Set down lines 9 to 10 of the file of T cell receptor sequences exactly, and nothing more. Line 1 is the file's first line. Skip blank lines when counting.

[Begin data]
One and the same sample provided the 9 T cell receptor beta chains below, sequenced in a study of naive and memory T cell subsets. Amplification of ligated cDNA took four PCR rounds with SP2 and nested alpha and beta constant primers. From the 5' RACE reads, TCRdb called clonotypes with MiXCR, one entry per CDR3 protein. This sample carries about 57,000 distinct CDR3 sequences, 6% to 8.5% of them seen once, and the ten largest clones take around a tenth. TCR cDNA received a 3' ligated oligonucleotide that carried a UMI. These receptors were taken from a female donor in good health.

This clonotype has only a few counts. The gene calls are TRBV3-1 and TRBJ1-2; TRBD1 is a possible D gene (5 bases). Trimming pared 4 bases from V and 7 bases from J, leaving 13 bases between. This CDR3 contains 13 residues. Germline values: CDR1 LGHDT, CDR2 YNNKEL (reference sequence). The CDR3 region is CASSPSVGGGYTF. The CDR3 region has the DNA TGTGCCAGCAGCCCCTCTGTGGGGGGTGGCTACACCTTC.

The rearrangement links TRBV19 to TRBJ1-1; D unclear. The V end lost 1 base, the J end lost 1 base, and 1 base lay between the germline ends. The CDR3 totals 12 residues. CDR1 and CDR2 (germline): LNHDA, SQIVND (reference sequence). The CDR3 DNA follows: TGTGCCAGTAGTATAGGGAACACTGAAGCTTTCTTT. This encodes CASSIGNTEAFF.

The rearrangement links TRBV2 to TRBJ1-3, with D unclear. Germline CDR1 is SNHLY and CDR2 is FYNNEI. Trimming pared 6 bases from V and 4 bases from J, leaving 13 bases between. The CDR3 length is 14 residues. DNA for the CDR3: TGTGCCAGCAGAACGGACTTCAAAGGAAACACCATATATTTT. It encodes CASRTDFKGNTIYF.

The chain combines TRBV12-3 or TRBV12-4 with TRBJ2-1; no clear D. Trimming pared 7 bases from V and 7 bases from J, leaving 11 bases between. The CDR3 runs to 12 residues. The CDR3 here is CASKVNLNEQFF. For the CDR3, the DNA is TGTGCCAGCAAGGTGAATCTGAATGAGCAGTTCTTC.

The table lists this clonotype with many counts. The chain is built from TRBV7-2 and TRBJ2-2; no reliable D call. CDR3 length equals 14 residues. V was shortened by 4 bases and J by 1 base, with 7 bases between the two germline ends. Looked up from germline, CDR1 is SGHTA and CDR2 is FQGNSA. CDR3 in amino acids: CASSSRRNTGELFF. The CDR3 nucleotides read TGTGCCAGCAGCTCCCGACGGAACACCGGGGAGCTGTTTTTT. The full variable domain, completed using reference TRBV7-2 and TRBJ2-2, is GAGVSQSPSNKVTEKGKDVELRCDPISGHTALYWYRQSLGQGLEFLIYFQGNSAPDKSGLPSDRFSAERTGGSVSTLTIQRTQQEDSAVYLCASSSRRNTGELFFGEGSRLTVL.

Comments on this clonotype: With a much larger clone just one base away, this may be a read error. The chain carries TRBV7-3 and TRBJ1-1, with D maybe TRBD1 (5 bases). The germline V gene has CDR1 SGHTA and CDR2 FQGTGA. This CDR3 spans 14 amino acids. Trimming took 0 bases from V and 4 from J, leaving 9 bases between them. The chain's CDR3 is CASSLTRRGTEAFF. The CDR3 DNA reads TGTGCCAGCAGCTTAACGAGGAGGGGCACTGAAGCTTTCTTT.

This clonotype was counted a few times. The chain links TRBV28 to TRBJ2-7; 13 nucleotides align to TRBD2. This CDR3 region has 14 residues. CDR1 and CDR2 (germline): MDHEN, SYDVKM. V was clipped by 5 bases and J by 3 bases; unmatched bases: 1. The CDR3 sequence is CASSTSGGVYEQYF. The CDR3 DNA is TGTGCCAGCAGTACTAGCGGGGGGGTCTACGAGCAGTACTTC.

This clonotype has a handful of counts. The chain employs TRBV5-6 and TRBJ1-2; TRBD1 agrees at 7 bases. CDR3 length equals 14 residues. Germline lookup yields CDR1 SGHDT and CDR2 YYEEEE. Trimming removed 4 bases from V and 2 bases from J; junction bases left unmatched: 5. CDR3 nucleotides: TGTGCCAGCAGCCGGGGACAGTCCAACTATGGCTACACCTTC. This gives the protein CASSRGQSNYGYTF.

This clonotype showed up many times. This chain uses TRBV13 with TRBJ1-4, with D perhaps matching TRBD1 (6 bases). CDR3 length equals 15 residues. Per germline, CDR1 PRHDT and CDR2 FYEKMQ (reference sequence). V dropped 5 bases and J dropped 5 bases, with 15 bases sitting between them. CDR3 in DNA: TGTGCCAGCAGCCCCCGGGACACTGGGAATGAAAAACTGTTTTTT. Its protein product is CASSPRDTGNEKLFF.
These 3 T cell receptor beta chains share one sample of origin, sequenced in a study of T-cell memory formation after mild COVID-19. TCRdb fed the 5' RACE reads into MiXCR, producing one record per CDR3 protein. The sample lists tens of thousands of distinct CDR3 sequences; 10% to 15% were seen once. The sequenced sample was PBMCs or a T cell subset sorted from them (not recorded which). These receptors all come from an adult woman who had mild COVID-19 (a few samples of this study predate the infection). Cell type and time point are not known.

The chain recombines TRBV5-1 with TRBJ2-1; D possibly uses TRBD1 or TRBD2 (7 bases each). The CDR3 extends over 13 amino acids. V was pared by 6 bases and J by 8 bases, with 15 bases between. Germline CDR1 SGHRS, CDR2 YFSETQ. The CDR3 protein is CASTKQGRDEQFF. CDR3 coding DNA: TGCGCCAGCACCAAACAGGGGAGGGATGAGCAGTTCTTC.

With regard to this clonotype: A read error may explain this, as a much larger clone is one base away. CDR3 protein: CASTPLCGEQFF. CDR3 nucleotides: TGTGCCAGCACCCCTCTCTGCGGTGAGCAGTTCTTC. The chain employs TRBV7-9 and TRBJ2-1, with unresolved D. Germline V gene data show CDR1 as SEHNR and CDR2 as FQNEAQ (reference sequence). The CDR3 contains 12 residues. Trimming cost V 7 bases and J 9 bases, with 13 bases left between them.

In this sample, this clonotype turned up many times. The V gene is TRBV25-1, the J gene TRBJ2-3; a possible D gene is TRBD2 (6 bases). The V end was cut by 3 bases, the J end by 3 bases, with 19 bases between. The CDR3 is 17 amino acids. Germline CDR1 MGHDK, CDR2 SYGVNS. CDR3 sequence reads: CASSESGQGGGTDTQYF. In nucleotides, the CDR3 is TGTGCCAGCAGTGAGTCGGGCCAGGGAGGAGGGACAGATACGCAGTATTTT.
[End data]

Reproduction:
This clonotype has a handful of counts. The chain employs TRBV5-6 and TRBJ1-2; TRBD1 agrees at 7 bases. CDR3 length equals 14 residues. Germline lookup yields CDR1 SGHDT and CDR2 YYEEEE. Trimming removed 4 bases from V and 2 bases from J; junction bases left unmatched: 5. CDR3 nucleotides: TGTGCCAGCAGCCGGGGACAGTCCAACTATGGCTACACCTTC. This gives the protein CASSRGQSNYGYTF.

This clonotype showed up many times. This chain uses TRBV13 with TRBJ1-4, with D perhaps matching TRBD1 (6 bases). CDR3 length equals 15 residues. Per germline, CDR1 PRHDT and CDR2 FYEKMQ (reference sequence). V dropped 5 bases and J dropped 5 bases, with 15 bases sitting between them. CDR3 in DNA: TGTGCCAGCAGCCCCCGGGACACTGGGAATGAAAAACTGTTTTTT. Its protein product is CASSPRDTGNEKLFF.